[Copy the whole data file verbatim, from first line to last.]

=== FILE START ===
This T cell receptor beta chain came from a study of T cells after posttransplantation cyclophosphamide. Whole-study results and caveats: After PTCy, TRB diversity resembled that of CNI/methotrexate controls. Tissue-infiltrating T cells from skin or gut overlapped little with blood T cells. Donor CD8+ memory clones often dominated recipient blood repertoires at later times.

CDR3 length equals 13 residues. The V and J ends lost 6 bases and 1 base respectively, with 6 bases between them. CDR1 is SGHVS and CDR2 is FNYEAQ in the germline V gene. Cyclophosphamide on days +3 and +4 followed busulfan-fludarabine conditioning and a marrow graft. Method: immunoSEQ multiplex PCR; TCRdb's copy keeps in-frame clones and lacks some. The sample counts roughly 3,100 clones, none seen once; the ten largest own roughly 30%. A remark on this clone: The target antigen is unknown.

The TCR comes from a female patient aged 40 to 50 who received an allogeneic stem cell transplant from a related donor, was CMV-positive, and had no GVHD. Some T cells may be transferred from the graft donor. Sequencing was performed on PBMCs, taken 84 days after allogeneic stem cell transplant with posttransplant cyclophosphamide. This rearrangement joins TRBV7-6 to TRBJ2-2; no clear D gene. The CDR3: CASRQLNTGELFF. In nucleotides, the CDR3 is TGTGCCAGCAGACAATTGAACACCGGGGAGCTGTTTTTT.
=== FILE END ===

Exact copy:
This T cell receptor beta chain came from a study of T cells after posttransplantation cyclophosphamide. Whole-study results and caveats: After PTCy, TRB diversity resembled that of CNI/methotrexate controls. Tissue-infiltrating T cells from skin or gut overlapped little with blood T cells. Donor CD8+ memory clones often dominated recipient blood repertoires at later times.

CDR3 length equals 13 residues. The V and J ends lost 6 bases and 1 base respectively, with 6 bases between them. CDR1 is SGHVS and CDR2 is FNYEAQ in the germline V gene. Cyclophosphamide on days +3 and +4 followed busulfan-fludarabine conditioning and a marrow graft. Method: immunoSEQ multiplex PCR; TCRdb's copy keeps in-frame clones and lacks some. The sample counts roughly 3,100 clones, none seen once; the ten largest own roughly 30%. A remark on this clone: The target antigen is unknown.

The TCR comes from a female patient aged 40 to 50 who received an allogeneic stem cell transplant from a related donor, was CMV-positive, and had no GVHD. Some T cells may be transferred from the graft donor. Sequencing was performed on PBMCs, taken 84 days after allogeneic stem cell transplant with posttransplant cyclophosphamide. This rearrangement joins TRBV7-6 to TRBJ2-2; no clear D gene. The CDR3: CASRQLNTGELFF. In nucleotides, the CDR3 is TGTGCCAGCAGACAATTGAACACCGGGGAGCTGTTTTTT.